How a 160-year-old Canadian farming company is embracing food innovation

Richardson International has customers in 60 countries and a $30-million project underway in Winnipeg. A little trouble from China won’t faze it.

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A Richardson Oilseed location in northern Alberta (Richardson International)

From the window of his 28th-floor office in downtown Winnipeg, Craig Sheldon can clearly see the future of Canada’s largest agribusiness. “Right now, it’s just a construction site,” says the executive vice-president of Richardson International.

But the company’s employees—and, indeed, all of Winnipeg—know what will occupy that spot in the near future. The 160-year-old farming company is constructing a 62,000-square-foot, $30-million food innovation centre.

Resembling a stack of glass building blocks, the four-storey facility will be home to a team of researchers and food scientists charged with turning the oldest and most basic of Canadian crops—wheat, barley, peas and oats, among others—into the newest cutting-edge plant-based foods.

It’s a big, brave and much-anticipated move for a company that was building grain elevators in Prairie communities even before the railroads arrived, in some cases. By embracing innovation while building a global team, Richardson has earned its place as one of Canada’s Best Managed Companies, as recognized by Deloitte.

READ: How Canada’s Best Managed companies focus relentlessly on the future

Up until just two decades ago, Richardson—which is still owned by the original family, albeit now in its sixth generation—was mostly a grain-handling company. They’d sell seeds, fertilizer and crop-protection products to farmers, who would in turn sell their crops back to Richardson. “That business is 15 times the size it was 20 years ago,” explains Sheldon.

The intervening years have seen profits reinvested into infrastructure and expansion. Richardson entered the canola crushing business in 1999, promptly becoming one of the top crushers in the world. Five years ago, the firm entered the American market via the oatmeal processing space, making cereal and granola bars in a mill in Nebraska. Just a year and a half ago, Richardson made its first acquisition overseas—a factory outside of London. Overall, Richardson now has 110 locations buying and selling with thousands of farmers—and then selling their harvests to customers in 60 countries.

Operating across the globe has its challenges. China recently revoked Richardson’s permit to import Canadian canola. Government officials claimed to have found pests in some shipments, but the move came amid escalating tensions related to Canada’s arrest of the chief financial officer of Huawei, the Chinese telecom giant. Richardson’s president Curt Vossen is scheduled to meet with the Prime Minister to try to rectify the situation, though in the meantime, the company is not fazed. “We deal with trade issues all the time, and we try to balance so we’re never too dependent on one country,” Sheldon says. “Canadian grain will get sold somewhere—if not in China, then in other markets. Other countries need the food that Canadian farmers grow.”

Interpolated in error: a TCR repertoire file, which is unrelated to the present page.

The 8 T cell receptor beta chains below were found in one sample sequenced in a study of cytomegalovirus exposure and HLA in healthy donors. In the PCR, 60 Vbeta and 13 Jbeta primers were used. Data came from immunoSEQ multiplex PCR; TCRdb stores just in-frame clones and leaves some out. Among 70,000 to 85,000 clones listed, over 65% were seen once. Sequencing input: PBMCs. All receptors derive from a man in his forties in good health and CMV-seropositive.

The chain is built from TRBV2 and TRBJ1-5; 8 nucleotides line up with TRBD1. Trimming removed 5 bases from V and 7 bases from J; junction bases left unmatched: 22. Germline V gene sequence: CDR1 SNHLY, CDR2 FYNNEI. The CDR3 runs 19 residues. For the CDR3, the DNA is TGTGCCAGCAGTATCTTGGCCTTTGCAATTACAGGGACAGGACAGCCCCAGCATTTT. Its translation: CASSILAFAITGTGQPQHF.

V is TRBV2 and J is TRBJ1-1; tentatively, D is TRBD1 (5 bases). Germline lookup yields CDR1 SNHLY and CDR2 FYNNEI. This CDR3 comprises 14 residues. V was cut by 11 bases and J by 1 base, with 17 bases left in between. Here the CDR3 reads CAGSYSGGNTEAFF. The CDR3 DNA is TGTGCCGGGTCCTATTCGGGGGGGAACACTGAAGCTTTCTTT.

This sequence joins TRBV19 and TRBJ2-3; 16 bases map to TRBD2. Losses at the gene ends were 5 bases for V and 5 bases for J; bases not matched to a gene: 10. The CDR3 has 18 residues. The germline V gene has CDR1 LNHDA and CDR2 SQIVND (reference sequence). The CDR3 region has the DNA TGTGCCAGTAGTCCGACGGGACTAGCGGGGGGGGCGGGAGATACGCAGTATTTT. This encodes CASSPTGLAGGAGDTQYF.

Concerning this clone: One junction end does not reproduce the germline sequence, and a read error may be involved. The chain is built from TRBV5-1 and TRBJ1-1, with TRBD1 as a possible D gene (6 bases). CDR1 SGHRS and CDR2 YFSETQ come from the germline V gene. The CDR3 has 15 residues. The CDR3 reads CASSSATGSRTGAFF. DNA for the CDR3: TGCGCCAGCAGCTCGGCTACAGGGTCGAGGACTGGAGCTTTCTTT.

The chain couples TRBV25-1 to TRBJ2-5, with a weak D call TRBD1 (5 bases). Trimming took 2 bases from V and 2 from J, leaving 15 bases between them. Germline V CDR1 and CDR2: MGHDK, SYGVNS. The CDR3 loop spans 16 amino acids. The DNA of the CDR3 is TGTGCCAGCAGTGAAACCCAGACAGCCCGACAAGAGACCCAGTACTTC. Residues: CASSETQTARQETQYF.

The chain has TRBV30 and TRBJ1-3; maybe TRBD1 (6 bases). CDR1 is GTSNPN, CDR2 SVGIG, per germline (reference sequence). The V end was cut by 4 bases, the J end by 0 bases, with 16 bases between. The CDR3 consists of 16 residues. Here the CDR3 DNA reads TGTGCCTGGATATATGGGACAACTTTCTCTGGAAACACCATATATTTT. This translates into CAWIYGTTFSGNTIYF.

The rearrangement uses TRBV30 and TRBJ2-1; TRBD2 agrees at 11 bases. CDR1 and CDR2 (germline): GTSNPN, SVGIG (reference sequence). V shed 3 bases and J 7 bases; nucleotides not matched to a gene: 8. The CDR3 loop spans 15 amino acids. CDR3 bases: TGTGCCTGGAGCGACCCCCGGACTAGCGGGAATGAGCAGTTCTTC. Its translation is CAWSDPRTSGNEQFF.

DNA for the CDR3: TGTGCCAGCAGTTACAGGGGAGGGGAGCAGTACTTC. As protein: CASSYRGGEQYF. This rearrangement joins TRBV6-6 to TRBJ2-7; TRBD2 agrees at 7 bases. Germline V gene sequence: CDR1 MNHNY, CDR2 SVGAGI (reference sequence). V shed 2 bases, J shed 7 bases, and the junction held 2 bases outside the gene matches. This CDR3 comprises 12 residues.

Richardson’s global footprint means its 28,000 employees are spread all across the world. Glamorous, yes, but wide expansion presents its own problems: “We have to keep everyone in the organization up to speed, which gets harder as you grow,” says Sheldon. An annual Christmas party (which they also have, for the record, and it’s lovely) isn’t enough to connect that many people over that many miles, so Richardson works hard to be “a company both big and small,” says Heather Dezan, the assistant vice-president for HR.

One way they do that is via This Week at Richardson, a weekly newsletter that “showcases our news highlights, of course, but also the people,” says Dezan. If someone had a really fun barbecue or someone else’s band is playing a show, the newsletter will probably tell you.

On any employee’s five-, 10-, 15- or 20-year work anniversary, Richardson celebrates with a recognition award. “And when you have your 25th anniversary, you get flown into Winnipeg with your spouse for a four-day celebration of dinners and thank-yous,” says Sheldon, whose own big party is coming in three years.

Richardson is also a big proponent of moving its employees around, for the same reason that farmers rotate their crops: “It cross-pollinates our knowledge and experience,” Dezan says, “so we move our leaders to different physical locations. If you’re willing to relocate, the sky’s the limit here.”

Rotation is one way to ensure that ideas get shared, but sometimes it’s better to concentrate a team in one place. Hence, the need for the new innovation facility in Winnipeg.

“We have all these great people spread all over the place working with a hodgepodge of equipment in different facilities,” says Chuck Cohen, the company’s senior VP of technology. “Our goal became to build a first-class facility to give these people what they need to do their jobs.”

Of course, Richardson could have played it safe and built a factory in a suburb for far less money and fanfare. Instead, they decided to go big and make a splash in the city centre. More than 120 food scientists, product developers, formulation specialists and culinary thinkers will move to the innovation centre.

“We decided to build a showcase building right in the heart of downtown,” says Cohen. “We want to make a statement about where we’re at and where we’re going.”

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